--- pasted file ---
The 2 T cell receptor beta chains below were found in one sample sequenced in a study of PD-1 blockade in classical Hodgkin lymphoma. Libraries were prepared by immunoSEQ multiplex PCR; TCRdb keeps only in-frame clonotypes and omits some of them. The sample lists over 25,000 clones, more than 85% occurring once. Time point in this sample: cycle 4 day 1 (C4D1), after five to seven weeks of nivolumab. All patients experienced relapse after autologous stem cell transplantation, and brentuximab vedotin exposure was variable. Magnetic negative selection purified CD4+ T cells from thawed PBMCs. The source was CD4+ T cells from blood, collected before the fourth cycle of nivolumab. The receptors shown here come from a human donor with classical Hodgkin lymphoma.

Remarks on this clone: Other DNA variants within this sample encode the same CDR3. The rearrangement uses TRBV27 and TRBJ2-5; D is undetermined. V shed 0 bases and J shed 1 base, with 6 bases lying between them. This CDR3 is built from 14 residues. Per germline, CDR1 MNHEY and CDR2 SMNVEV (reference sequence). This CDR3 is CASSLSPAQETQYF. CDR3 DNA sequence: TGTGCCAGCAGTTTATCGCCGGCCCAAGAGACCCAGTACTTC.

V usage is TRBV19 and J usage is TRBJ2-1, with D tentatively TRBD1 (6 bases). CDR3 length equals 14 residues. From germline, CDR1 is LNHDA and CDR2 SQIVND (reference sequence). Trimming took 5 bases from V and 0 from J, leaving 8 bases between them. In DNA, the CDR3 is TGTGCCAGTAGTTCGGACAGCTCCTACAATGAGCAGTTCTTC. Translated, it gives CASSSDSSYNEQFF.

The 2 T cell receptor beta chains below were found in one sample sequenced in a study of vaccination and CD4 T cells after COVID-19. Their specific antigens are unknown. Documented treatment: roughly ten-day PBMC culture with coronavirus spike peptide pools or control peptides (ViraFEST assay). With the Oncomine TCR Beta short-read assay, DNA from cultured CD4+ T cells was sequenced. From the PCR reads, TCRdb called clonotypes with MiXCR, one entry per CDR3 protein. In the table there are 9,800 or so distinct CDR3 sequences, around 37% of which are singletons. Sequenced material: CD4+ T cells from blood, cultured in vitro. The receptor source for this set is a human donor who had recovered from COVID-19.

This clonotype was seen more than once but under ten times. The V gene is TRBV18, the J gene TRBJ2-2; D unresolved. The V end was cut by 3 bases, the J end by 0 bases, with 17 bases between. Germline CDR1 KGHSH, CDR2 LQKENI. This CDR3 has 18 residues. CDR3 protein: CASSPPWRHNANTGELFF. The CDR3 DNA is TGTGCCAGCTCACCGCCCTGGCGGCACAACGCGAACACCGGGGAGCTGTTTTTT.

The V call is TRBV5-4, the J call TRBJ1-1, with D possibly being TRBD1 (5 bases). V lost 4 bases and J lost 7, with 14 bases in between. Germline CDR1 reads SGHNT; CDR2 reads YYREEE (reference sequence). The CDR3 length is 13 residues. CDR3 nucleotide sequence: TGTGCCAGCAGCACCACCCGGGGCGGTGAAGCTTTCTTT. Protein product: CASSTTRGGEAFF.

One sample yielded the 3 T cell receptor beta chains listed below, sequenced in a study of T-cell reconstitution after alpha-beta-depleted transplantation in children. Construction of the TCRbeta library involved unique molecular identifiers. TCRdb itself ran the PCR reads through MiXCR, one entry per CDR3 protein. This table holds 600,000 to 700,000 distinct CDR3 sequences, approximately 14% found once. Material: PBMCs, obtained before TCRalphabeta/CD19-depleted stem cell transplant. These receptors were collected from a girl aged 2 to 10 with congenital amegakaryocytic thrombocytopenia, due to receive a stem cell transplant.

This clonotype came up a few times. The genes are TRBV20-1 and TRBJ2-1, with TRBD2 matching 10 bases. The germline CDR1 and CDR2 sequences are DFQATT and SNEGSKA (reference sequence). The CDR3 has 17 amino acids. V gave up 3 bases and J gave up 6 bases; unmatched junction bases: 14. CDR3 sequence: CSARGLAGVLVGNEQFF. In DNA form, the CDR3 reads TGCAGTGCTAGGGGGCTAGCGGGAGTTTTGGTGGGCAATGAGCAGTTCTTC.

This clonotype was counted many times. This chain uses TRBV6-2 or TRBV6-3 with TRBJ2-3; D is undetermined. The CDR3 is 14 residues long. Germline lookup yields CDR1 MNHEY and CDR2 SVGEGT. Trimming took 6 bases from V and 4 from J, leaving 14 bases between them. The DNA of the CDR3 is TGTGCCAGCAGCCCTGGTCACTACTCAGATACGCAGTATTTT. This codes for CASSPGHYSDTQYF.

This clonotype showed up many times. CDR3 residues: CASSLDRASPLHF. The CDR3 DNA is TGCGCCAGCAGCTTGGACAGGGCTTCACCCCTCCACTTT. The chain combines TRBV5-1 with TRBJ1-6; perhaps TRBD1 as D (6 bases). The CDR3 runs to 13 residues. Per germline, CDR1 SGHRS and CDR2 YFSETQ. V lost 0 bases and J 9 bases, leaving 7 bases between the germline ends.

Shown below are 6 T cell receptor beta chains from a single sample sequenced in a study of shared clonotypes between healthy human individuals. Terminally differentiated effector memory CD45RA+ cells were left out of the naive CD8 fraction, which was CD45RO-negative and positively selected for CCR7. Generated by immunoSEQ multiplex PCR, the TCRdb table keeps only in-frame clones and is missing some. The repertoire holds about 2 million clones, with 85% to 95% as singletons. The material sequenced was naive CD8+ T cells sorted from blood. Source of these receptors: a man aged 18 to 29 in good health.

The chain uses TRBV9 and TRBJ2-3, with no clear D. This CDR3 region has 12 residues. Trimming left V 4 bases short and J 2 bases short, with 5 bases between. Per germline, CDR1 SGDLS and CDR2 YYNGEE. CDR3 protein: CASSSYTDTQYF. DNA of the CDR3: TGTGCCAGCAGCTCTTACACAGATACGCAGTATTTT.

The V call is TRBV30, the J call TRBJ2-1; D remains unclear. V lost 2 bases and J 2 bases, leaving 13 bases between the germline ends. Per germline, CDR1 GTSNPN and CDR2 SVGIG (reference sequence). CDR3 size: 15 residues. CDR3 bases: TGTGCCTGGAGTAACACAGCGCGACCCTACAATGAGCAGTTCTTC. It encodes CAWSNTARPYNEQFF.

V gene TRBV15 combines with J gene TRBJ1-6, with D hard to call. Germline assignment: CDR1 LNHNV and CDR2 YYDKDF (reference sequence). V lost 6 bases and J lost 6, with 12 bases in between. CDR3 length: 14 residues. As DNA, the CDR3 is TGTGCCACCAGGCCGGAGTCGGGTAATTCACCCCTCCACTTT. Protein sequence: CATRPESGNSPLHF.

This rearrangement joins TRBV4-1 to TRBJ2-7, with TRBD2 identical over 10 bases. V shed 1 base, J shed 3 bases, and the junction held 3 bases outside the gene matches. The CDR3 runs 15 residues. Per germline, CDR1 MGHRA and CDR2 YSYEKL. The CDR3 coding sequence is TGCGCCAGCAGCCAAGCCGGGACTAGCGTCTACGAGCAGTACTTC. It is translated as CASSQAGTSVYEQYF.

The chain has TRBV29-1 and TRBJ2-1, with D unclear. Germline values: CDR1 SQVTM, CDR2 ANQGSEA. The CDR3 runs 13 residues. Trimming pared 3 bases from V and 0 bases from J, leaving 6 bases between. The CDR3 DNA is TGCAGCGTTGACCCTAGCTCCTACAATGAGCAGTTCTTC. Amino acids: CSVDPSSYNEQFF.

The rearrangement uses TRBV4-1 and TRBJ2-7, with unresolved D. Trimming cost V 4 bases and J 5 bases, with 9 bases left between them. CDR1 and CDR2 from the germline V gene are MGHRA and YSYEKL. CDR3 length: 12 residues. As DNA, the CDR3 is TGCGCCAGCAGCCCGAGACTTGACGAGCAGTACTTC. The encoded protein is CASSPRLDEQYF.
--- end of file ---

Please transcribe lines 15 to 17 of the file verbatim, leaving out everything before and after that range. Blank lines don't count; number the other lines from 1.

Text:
This rearrangement joins TRBV4-1 to TRBJ2-7, with TRBD2 identical over 10 bases. V shed 1 base, J shed 3 bases, and the junction held 3 bases outside the gene matches. The CDR3 runs 15 residues. Per germline, CDR1 MGHRA and CDR2 YSYEKL. The CDR3 coding sequence is TGCGCCAGCAGCCAAGCCGGGACTAGCGTCTACGAGCAGTACTTC. It is translated as CASSQAGTSVYEQYF.

The chain has TRBV29-1 and TRBJ2-1, with D unclear. Germline values: CDR1 SQVTM, CDR2 ANQGSEA. The CDR3 runs 13 residues. Trimming pared 3 bases from V and 0 bases from J, leaving 6 bases between. The CDR3 DNA is TGCAGCGTTGACCCTAGCTCCTACAATGAGCAGTTCTTC. Amino acids: CSVDPSSYNEQFF.

The rearrangement uses TRBV4-1 and TRBJ2-7, with unresolved D. Trimming cost V 4 bases and J 5 bases, with 9 bases left between them. CDR1 and CDR2 from the germline V gene are MGHRA and YSYEKL. CDR3 length: 12 residues. As DNA, the CDR3 is TGCGCCAGCAGCCCGAGACTTGACGAGCAGTACTTC. The encoded protein is CASSPRLDEQYF.